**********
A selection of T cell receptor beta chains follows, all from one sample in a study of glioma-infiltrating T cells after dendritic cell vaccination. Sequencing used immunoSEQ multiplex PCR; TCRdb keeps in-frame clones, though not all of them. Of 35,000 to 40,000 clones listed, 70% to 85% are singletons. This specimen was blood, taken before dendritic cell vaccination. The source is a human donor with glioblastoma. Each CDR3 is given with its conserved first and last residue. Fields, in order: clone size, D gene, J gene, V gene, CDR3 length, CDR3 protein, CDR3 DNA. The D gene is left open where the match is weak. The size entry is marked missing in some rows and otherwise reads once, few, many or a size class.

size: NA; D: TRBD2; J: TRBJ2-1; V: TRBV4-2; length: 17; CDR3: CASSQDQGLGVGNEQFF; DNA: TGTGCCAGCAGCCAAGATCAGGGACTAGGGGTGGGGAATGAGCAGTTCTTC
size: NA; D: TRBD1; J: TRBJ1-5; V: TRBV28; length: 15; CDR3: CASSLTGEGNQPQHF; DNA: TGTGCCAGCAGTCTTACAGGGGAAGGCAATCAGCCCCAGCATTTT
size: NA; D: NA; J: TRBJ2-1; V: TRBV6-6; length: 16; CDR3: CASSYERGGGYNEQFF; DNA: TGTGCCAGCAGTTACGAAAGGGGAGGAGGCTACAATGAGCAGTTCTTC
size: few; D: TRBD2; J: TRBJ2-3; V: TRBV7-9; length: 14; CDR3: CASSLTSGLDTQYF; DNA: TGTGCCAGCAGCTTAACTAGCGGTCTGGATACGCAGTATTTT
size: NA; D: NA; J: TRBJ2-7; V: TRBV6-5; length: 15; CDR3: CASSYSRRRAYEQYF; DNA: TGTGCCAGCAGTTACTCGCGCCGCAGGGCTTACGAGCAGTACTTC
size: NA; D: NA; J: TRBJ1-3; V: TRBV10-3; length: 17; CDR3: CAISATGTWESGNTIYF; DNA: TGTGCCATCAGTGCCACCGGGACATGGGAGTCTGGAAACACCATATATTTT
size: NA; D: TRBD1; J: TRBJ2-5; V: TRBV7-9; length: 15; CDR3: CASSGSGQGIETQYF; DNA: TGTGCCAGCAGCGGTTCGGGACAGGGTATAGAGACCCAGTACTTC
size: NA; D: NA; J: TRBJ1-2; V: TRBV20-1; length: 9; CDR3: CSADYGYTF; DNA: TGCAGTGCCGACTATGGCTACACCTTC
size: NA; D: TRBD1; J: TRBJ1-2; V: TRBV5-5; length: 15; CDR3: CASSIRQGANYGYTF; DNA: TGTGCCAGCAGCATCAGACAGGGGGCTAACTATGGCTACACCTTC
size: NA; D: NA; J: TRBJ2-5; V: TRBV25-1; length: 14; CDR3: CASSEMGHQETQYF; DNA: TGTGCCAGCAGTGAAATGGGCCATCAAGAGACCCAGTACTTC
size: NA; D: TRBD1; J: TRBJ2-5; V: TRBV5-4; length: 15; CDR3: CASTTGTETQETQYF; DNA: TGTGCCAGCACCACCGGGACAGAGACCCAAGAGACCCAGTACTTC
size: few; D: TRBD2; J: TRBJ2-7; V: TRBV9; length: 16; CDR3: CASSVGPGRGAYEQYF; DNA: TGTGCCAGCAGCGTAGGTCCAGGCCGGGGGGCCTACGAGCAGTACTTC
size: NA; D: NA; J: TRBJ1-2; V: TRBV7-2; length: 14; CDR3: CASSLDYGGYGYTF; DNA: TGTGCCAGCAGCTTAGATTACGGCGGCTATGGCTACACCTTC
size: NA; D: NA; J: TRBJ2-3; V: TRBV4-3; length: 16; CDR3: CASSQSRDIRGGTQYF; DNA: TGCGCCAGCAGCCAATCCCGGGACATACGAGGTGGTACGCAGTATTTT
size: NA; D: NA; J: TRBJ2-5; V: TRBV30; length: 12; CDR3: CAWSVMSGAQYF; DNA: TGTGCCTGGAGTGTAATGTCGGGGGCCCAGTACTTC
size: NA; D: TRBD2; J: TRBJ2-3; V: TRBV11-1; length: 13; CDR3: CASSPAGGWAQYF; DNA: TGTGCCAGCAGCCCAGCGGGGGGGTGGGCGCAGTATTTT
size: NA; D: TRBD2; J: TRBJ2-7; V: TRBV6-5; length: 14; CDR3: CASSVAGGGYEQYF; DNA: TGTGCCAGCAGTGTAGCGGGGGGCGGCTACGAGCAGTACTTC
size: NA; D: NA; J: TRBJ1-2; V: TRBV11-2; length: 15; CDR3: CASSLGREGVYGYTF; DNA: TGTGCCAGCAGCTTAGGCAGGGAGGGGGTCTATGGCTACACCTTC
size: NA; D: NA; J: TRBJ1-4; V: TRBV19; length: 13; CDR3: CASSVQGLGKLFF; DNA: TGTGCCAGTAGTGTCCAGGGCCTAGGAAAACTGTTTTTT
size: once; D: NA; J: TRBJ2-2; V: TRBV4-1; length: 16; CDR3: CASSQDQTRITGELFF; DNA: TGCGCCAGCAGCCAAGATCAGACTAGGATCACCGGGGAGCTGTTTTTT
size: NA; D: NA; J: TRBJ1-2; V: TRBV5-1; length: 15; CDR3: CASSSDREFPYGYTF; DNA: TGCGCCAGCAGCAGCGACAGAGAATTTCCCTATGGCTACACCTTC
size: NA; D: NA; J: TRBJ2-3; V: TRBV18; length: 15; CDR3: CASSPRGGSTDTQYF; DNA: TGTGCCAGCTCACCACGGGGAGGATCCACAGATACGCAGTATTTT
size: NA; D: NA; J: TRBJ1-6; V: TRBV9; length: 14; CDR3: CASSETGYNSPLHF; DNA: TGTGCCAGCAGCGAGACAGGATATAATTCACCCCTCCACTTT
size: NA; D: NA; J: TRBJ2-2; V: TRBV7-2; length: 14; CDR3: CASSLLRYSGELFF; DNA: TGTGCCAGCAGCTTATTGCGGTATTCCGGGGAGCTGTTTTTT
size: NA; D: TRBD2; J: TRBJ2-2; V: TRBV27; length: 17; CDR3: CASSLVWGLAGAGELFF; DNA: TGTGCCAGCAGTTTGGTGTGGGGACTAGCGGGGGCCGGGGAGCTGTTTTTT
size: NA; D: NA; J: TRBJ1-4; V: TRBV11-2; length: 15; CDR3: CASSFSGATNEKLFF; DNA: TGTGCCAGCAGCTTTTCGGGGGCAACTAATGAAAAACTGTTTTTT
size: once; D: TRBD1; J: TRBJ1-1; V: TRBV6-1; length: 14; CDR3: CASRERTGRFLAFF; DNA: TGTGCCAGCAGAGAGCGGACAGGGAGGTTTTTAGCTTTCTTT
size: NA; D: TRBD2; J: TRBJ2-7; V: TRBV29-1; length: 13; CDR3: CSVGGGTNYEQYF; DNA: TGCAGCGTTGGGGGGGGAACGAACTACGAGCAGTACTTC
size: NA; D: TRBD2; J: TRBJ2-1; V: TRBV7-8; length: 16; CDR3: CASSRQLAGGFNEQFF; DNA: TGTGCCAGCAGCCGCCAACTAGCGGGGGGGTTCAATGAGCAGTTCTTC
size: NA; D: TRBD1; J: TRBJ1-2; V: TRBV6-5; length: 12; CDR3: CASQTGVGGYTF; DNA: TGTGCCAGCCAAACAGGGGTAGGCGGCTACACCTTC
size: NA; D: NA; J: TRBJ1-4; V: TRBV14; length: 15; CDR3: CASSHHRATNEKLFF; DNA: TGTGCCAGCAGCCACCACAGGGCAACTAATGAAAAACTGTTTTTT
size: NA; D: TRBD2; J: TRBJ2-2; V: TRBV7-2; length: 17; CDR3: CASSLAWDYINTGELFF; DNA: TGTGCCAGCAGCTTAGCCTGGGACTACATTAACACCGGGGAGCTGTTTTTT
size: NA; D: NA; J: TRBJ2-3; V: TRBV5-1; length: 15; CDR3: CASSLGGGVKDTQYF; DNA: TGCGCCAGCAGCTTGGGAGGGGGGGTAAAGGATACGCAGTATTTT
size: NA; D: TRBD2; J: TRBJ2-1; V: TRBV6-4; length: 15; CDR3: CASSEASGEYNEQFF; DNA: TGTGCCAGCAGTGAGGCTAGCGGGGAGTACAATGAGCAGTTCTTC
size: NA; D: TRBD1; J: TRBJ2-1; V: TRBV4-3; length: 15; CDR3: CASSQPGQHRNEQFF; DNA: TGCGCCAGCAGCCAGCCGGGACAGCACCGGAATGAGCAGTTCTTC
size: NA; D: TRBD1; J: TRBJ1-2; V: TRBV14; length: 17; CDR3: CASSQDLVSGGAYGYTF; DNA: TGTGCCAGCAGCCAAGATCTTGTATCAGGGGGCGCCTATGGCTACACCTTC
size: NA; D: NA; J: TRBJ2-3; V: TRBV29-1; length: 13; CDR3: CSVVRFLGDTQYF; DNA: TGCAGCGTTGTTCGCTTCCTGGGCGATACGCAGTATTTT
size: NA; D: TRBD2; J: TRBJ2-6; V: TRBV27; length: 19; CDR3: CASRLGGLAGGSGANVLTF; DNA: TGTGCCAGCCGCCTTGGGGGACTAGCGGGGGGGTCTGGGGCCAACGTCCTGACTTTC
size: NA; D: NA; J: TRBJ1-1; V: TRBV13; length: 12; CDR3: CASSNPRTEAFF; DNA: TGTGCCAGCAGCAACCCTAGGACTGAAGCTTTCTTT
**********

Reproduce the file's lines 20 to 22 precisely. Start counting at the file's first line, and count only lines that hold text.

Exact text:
size: NA; D: NA; J: TRBJ1-4; V: TRBV19; length: 13; CDR3: CASSVQGLGKLFF; DNA: TGTGCCAGTAGTGTCCAGGGCCTAGGAAAACTGTTTTTT
size: once; D: NA; J: TRBJ2-2; V: TRBV4-1; length: 16; CDR3: CASSQDQTRITGELFF; DNA: TGCGCCAGCAGCCAAGATCAGACTAGGATCACCGGGGAGCTGTTTTTT
size: NA; D: NA; J: TRBJ1-2; V: TRBV5-1; length: 15; CDR3: CASSSDREFPYGYTF; DNA: TGCGCCAGCAGCAGCGACAGAGAATTTCCCTATGGCTACACCTTC